Treading Dark Water in a Pandemic

night scuba diving

Once - and only once - did I scuba dive at night. The memory of night diving has been haunting me during this pandemic and I have only just figured out why.

I was a relatively experienced diver the night a group of us set bright lanterns along the shore and waded into the Caribbean water. My laughter echoed across the beach on this tiny island where we ‘d traveled for a field study. I was thrilled by the adventure. We swam out in pairs, carefully gauging how far we were from shore, making sure to stay close to each other. But the minute we went under, everything changed. The black water swallowed my light. Though my partner was there, somewhere, he too, seemed to have been swallowed. I spun in a circle, my heavy tanks dragging behind me. I tried to feel for something – but my panic made me draw back. Could something hurt me? I didn’t feel pain, but was it imminent? Was I safe or was my life in danger? Suddenly my imagination turned every sensation of warm water on my skin into a flash of slick eel body, the whipping tail of a barracuda, or the glancing movement of a shark fin. My heart pounded. I felt like bait, floating in the dark water.

Of course, I was fine. So what had happened? Was I just afraid of the dark? I think there is something else at work.

It’s October 2019, say, right around Halloween. Imagine you wake up feeling headachy, extra tired, and just “off.” Maybe you have a low fever. What is your reaction? If you have a healthy immune system, I’m going to guess that you would be mostly irritated because colds and passing “bugs” are annoying.

Skip ahead a few months and look where we are: fatigue, headache, and a low fever – arguably the most common set of immune symptoms – are suddenly the symptoms of a highly contagious disease you could die from. In the past, your internal diagnostic path told you that these symptoms were “normal” and “seasonal”. Your past experiences and the experiences of those around you told you that although you might not feel like yourself, you’d be fine in a few days.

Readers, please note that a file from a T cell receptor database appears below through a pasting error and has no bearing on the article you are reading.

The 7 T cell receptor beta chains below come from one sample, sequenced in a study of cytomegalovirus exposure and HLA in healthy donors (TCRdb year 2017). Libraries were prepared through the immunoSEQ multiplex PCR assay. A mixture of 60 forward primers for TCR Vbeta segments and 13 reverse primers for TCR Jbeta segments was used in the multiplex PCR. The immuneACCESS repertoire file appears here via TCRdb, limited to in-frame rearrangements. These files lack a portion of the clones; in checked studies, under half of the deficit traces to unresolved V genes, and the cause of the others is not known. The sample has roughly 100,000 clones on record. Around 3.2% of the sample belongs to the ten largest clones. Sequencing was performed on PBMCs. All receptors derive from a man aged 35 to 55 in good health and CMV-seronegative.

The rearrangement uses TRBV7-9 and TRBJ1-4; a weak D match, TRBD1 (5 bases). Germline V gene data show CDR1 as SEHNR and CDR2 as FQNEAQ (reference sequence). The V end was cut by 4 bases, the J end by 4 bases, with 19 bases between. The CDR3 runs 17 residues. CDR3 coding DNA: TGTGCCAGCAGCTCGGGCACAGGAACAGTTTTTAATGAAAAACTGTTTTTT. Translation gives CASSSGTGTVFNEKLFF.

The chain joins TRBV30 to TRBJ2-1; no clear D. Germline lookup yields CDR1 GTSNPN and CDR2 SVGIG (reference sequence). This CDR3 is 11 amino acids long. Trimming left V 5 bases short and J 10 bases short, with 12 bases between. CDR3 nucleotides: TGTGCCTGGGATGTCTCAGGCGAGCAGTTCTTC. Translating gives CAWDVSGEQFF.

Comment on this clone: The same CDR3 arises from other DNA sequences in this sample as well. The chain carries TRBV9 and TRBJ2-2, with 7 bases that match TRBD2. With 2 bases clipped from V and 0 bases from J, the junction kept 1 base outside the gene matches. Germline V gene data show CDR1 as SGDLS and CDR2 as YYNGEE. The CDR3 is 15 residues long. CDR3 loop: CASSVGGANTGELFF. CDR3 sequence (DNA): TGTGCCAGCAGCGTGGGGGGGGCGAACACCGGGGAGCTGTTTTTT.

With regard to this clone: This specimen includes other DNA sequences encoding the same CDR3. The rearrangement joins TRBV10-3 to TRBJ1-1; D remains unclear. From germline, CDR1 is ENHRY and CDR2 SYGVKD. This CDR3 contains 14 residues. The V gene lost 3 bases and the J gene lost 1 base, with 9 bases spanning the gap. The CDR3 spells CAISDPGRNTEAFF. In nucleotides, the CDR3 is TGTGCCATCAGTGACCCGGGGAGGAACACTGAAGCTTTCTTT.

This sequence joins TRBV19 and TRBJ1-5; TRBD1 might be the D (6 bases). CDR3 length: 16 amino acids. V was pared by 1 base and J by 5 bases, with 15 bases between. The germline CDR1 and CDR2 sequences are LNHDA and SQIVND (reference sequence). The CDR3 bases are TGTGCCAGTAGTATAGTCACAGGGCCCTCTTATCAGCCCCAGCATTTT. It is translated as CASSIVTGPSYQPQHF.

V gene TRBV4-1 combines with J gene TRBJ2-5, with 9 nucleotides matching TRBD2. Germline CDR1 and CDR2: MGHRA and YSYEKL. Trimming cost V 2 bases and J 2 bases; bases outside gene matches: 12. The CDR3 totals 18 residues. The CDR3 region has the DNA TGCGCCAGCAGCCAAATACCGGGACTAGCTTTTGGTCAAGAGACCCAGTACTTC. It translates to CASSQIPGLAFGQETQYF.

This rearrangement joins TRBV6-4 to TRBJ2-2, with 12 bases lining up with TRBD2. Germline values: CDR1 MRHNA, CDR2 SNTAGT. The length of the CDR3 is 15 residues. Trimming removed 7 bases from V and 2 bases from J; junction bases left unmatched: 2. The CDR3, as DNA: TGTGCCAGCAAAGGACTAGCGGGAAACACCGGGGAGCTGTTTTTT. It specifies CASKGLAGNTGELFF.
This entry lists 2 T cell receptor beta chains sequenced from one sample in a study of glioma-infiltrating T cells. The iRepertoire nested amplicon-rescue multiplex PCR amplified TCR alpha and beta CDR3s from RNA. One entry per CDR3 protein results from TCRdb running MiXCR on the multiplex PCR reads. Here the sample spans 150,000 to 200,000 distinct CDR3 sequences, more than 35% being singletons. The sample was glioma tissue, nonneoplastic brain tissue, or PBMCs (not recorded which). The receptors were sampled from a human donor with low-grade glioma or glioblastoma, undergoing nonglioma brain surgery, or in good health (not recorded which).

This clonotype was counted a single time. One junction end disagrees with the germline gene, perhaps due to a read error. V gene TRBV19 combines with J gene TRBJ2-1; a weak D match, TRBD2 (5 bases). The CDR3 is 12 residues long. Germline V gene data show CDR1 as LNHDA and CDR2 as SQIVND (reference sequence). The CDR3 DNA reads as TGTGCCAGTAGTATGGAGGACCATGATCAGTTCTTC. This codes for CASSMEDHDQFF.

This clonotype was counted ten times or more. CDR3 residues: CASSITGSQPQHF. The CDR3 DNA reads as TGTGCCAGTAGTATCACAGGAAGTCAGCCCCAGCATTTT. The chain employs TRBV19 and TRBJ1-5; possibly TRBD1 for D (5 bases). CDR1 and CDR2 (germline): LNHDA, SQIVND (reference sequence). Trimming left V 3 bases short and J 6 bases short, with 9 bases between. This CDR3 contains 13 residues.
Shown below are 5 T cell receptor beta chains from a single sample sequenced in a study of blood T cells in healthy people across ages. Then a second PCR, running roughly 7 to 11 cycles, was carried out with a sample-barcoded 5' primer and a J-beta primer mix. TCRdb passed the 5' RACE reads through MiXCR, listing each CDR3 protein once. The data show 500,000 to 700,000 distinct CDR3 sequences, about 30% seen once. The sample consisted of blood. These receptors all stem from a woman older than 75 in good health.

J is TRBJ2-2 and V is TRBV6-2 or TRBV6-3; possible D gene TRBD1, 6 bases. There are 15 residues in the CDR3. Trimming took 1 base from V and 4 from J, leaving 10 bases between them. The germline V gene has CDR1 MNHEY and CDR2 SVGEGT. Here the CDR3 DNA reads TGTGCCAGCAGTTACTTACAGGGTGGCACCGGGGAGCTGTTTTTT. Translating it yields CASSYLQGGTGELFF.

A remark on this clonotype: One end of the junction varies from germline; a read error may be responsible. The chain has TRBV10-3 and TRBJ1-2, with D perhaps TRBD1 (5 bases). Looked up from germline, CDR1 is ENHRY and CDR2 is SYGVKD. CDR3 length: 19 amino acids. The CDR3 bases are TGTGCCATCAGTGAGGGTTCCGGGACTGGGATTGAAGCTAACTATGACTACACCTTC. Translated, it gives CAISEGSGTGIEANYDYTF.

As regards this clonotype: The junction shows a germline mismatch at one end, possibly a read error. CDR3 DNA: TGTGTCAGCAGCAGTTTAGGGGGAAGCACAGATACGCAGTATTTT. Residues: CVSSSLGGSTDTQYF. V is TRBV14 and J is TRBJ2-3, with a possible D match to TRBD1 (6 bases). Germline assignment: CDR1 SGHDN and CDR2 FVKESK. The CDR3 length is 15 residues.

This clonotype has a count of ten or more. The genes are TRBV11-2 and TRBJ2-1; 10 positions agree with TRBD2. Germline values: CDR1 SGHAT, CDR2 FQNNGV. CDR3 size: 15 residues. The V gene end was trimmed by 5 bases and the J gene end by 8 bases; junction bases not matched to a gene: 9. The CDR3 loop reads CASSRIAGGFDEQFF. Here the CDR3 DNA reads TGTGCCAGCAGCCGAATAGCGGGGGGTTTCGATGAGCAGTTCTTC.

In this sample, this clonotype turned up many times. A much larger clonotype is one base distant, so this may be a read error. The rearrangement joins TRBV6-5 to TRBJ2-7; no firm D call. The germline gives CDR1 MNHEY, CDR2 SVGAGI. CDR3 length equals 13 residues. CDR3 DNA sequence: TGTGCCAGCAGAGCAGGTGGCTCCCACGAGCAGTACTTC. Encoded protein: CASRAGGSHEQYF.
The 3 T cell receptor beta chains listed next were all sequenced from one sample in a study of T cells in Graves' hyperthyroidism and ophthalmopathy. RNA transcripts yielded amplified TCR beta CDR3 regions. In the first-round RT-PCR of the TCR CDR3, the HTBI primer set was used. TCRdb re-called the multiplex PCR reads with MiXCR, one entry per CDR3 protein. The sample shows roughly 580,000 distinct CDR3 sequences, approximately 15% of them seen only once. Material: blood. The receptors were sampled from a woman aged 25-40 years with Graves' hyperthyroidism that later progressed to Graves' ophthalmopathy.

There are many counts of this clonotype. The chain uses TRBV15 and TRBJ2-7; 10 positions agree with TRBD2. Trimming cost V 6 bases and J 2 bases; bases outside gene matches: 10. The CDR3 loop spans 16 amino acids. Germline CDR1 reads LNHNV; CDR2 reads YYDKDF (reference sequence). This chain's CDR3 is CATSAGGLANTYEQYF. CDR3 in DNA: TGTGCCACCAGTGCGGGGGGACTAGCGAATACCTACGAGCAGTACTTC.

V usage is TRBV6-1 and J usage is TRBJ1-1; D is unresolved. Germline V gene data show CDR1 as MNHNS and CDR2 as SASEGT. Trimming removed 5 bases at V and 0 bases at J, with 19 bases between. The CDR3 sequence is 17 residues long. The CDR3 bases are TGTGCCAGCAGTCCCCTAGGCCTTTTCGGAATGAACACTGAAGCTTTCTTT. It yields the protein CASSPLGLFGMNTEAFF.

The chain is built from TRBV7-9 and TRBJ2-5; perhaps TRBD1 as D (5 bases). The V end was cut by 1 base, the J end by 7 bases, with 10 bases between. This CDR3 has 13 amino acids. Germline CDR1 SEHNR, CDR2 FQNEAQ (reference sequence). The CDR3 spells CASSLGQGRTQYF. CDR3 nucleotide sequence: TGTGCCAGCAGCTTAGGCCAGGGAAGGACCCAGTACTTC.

Now those common symptoms have the capacity to send anyone into fight or flight. Now those symptoms might be causing all of us to feel like we’re under water in a dark ocean, spinning in a slow circle, trying to figure out how to orient ourselves.

By the time we’re adults, we’ve all established a kind of internal diagnostic for the sensations in our bodies. Some of them are automatic. Acute pain, for example, usually has an immediately obvious source (a knife to the finger, a pinky toe slamming into the door frame, etc.). But when it doesn’t have an obvious cause, which is often the case with nerve pain or with sudden abdominal pain, we immediately also sense fear, which leads us to action.

Chronic pain and illness are a different story. Those of us with chronic health issues have elaborate heuristics for navigating internal sensations in order to figure out when to take action. Any one of the millions of migraine sufferers learn to become acutely aware of the tiny initial sensations that cue the onset of a migraine. I’ve had to learn that when I feel chills and muscles cramps – symptoms that might seem to have nothing to do with a “headache” – I’m in for an episode that will impact the course of my day.

At the outset, Covid-19 isn’t acute pain or chronic illness. It isn’t a common cold or a flu or bronchitis or any of the “bugs” kids bring home from school. All of our tools for navigation are scrambled and we’re being reoriented to understand that these symptoms could be nothing – or a terrible everything. And when we don’t know, we feel fear. And we – every single one of us – hate to feel fear.

When I came up out of the water on that night dive, I was desperate to get to the shore. I spun around looking for the lanterns. I knew they were there, but where was “there”? I couldn’t see them right away. I knew in that moment that it made no sense to swim when I wasn’t sure which direction to go and so I hovered there, treading water with tanks on my back, kicking my feet in the black ocean, waiting until I knew what to do. That’s what I feel right now: that we’re treading water. We’re waiting to figure out what to do. We’re waiting to decide which direction to swim.